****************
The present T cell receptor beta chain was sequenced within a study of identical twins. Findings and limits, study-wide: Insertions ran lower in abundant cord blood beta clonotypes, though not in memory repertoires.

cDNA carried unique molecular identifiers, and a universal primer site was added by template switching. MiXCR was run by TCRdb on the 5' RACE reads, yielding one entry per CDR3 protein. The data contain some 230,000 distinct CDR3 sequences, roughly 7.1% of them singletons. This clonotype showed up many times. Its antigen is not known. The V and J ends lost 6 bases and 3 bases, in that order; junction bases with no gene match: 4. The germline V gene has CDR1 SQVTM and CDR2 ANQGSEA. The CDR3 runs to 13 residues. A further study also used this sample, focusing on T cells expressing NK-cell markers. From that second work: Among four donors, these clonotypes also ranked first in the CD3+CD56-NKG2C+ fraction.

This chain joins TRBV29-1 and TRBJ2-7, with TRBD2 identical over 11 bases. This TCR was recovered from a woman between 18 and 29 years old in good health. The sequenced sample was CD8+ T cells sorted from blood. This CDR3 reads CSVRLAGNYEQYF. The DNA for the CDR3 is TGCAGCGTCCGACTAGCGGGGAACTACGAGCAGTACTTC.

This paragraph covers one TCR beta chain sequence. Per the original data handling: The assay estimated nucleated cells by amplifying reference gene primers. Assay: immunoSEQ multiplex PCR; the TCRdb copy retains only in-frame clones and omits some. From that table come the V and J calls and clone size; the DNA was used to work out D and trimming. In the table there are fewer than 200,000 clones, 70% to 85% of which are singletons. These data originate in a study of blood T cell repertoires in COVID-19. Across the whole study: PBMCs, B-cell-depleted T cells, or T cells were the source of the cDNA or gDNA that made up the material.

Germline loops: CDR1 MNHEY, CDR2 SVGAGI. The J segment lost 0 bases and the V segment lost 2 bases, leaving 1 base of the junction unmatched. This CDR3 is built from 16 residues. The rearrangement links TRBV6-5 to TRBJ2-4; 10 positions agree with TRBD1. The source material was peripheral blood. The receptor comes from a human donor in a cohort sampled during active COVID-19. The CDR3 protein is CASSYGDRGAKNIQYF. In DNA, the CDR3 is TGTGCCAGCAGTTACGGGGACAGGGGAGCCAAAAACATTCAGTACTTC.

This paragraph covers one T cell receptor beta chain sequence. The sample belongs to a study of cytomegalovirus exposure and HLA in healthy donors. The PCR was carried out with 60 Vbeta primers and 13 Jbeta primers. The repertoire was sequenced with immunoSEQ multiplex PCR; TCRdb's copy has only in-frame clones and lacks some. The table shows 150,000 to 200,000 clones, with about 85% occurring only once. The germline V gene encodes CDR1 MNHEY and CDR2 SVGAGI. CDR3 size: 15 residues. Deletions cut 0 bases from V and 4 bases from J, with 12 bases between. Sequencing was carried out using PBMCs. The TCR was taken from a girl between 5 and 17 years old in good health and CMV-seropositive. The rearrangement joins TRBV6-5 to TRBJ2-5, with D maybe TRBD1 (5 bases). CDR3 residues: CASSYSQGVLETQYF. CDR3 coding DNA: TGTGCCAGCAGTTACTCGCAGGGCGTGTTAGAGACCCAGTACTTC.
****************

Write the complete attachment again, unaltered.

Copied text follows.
The present T cell receptor beta chain was sequenced within a study of identical twins. Findings and limits, study-wide: Insertions ran lower in abundant cord blood beta clonotypes, though not in memory repertoires.

cDNA carried unique molecular identifiers, and a universal primer site was added by template switching. MiXCR was run by TCRdb on the 5' RACE reads, yielding one entry per CDR3 protein. The data contain some 230,000 distinct CDR3 sequences, roughly 7.1% of them singletons. This clonotype showed up many times. Its antigen is not known. The V and J ends lost 6 bases and 3 bases, in that order; junction bases with no gene match: 4. The germline V gene has CDR1 SQVTM and CDR2 ANQGSEA. The CDR3 runs to 13 residues. A further study also used this sample, focusing on T cells expressing NK-cell markers. From that second work: Among four donors, these clonotypes also ranked first in the CD3+CD56-NKG2C+ fraction.

This chain joins TRBV29-1 and TRBJ2-7, with TRBD2 identical over 11 bases. This TCR was recovered from a woman between 18 and 29 years old in good health. The sequenced sample was CD8+ T cells sorted from blood. This CDR3 reads CSVRLAGNYEQYF. The DNA for the CDR3 is TGCAGCGTCCGACTAGCGGGGAACTACGAGCAGTACTTC.

This paragraph covers one TCR beta chain sequence. Per the original data handling: The assay estimated nucleated cells by amplifying reference gene primers. Assay: immunoSEQ multiplex PCR; the TCRdb copy retains only in-frame clones and omits some. From that table come the V and J calls and clone size; the DNA was used to work out D and trimming. In the table there are fewer than 200,000 clones, 70% to 85% of which are singletons. These data originate in a study of blood T cell repertoires in COVID-19. Across the whole study: PBMCs, B-cell-depleted T cells, or T cells were the source of the cDNA or gDNA that made up the material.

Germline loops: CDR1 MNHEY, CDR2 SVGAGI. The J segment lost 0 bases and the V segment lost 2 bases, leaving 1 base of the junction unmatched. This CDR3 is built from 16 residues. The rearrangement links TRBV6-5 to TRBJ2-4; 10 positions agree with TRBD1. The source material was peripheral blood. The receptor comes from a human donor in a cohort sampled during active COVID-19. The CDR3 protein is CASSYGDRGAKNIQYF. In DNA, the CDR3 is TGTGCCAGCAGTTACGGGGACAGGGGAGCCAAAAACATTCAGTACTTC.

This paragraph covers one T cell receptor beta chain sequence. The sample belongs to a study of cytomegalovirus exposure and HLA in healthy donors. The PCR was carried out with 60 Vbeta primers and 13 Jbeta primers. The repertoire was sequenced with immunoSEQ multiplex PCR; TCRdb's copy has only in-frame clones and lacks some. The table shows 150,000 to 200,000 clones, with about 85% occurring only once. The germline V gene encodes CDR1 MNHEY and CDR2 SVGAGI. CDR3 size: 15 residues. Deletions cut 0 bases from V and 4 bases from J, with 12 bases between. Sequencing was carried out using PBMCs. The TCR was taken from a girl between 5 and 17 years old in good health and CMV-seropositive. The rearrangement joins TRBV6-5 to TRBJ2-5, with D maybe TRBD1 (5 bases). CDR3 residues: CASSYSQGVLETQYF. CDR3 coding DNA: TGTGCCAGCAGTTACTCGCAGGGCGTGTTAGAGACCCAGTACTTC.